Clinical neuroanatomy / Richard S. Snell. â€” 7th ed. p. ; cm. This book contains the basic neuroanatomical facts necessary for the practice of medicine. This Introduction to Human Neuroanatomy provides a look at the structure of the human brain. In Credit: Neuroanatomy: Text and Atlas by John H. Martin. I tried to recall, as an undergraduate, what is it that would have enticed me to read a neuroanatomy book. As I began pouring through the pages of Prof. Inderbir.
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appearing in this book prepared by individuals as part of their official duties as U.S. government knowledge of neuroanatomy is necessary to solve clinical. a LANGE medical book. Clinical. Neuroanatomy. Twenty-Seventh Edition. New York Chicago San Francisco Lisbon London Madrid Mexico City. Milan New. Fundamental neuroscience / edited by Larry Squire [et al.].—3rd ed. p. ; cm. A catalogue record for this book is available from the British Library. .. Anatomy and Physiology of Brain Stem Regulatory. Systems
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AIthough there is no index, there is a fuI1 table of contents and detaiIed summaries at the heads of chapters. Recommended heartiIy to those interested in this form of therapy who are ready readers of French. Every conceivabIe condition in which direct sunIight or the various forms of light radiation can be used is discussed by a master in the fieId.
No part of this book may be reproduced or transmitted in any form or by any means, including as photocopies or scanned-in or other electronic copies, or utilized by any information storage and retrieval system without written permission from the copyright owner, except for brief quotations embodied in critical articles and reviews.
Materials appearing in this book prepared by individuals as part of their official duties as U.
Includes bibliographical references and index. ISBN 1. WL Sc ] QM S64 However, the authors, editors, and publisher are not responsible for errors or omissions or for any consequences from application of the information in this book and make no warranty, expressed or implied, with respect to the currency, completeness, or accuracy of the contents of the publication. Application of this information in a particular situation remains the professional responsibility of the practitioner; the clinical treatments described and recommended may not be considered absolute and universal recommendations.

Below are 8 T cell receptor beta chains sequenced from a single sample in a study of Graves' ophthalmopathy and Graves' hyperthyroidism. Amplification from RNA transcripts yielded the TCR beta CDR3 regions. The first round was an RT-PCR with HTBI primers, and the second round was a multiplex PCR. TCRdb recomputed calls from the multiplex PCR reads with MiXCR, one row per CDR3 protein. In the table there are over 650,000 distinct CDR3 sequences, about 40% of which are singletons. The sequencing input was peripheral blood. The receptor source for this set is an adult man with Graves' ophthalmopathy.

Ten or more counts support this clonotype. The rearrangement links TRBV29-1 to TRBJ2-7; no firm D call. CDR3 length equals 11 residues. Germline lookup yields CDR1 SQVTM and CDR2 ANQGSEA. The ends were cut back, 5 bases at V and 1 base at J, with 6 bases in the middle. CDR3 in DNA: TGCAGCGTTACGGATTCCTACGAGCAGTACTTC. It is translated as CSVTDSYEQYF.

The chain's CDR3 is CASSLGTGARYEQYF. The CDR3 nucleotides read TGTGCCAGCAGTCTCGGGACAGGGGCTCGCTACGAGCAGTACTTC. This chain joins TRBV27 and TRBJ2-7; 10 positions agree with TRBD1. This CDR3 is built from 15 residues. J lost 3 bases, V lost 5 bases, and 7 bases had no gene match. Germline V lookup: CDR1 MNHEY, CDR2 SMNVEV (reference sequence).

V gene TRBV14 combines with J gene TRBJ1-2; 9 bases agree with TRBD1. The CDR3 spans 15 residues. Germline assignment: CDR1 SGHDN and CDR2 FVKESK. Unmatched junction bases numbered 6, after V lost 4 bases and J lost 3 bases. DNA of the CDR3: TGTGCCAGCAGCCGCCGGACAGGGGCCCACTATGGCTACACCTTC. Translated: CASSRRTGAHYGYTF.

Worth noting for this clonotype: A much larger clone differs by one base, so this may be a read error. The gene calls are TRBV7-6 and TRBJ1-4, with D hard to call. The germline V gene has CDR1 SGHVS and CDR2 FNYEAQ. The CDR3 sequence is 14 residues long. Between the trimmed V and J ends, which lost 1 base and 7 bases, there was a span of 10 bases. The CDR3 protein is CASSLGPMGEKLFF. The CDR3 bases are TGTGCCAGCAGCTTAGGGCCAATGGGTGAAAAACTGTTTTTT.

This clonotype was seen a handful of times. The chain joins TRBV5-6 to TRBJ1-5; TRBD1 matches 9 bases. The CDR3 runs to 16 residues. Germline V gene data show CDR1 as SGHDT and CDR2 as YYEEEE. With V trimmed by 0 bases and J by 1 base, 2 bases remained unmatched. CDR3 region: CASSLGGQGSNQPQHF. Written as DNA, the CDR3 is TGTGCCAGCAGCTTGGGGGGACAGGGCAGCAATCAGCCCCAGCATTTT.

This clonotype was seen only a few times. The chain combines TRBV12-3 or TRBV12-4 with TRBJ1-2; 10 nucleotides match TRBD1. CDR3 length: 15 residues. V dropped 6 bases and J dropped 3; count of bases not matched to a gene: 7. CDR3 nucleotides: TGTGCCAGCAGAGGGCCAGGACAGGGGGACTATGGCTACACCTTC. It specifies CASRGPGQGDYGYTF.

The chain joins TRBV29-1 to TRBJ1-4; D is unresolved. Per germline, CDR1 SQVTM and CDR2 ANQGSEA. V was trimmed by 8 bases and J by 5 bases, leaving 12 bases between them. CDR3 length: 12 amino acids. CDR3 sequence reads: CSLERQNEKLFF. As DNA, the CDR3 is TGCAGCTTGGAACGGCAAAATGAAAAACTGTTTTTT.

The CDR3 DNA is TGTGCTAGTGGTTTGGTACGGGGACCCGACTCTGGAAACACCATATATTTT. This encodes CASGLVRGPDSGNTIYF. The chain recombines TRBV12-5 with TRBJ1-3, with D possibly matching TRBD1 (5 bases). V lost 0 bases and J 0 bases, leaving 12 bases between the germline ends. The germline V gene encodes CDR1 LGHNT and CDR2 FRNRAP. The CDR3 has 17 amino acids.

The authors, editors, and publisher have exerted every effort to ensure that drug selection and dosage set forth in this text are in accordance with the current recommendations and practice at the time of publication. However, in view of ongoing research, changes in government regulations, and the constant flow of information relating to drug therapy and drug reactions, the reader is urged to check the package insert for each drug for any change in indications and dosage and for added warnings and precautions.
This is particularly important when the recommended agent is a new or infrequently employed drug. Some drugs and medical devices presented in this publication have Food and Drug Administration FDA clearance for limited use in restricted research settings. It is the responsibility of the health care provider to ascertain the FDA status of each drug or device planned for use in their clinical practice.
To download additional copies of this book, call our customer service department at or fax orders to International customers should call Authors: Snell, Richard S. Snell M.
It is suitable for medical students, dental students, nurses, and allied health students. Residents fnd this book useful during their rotations. The functional organization of the nervous system has been emphasized and indicates how injury and disease can result in neurologic deficits.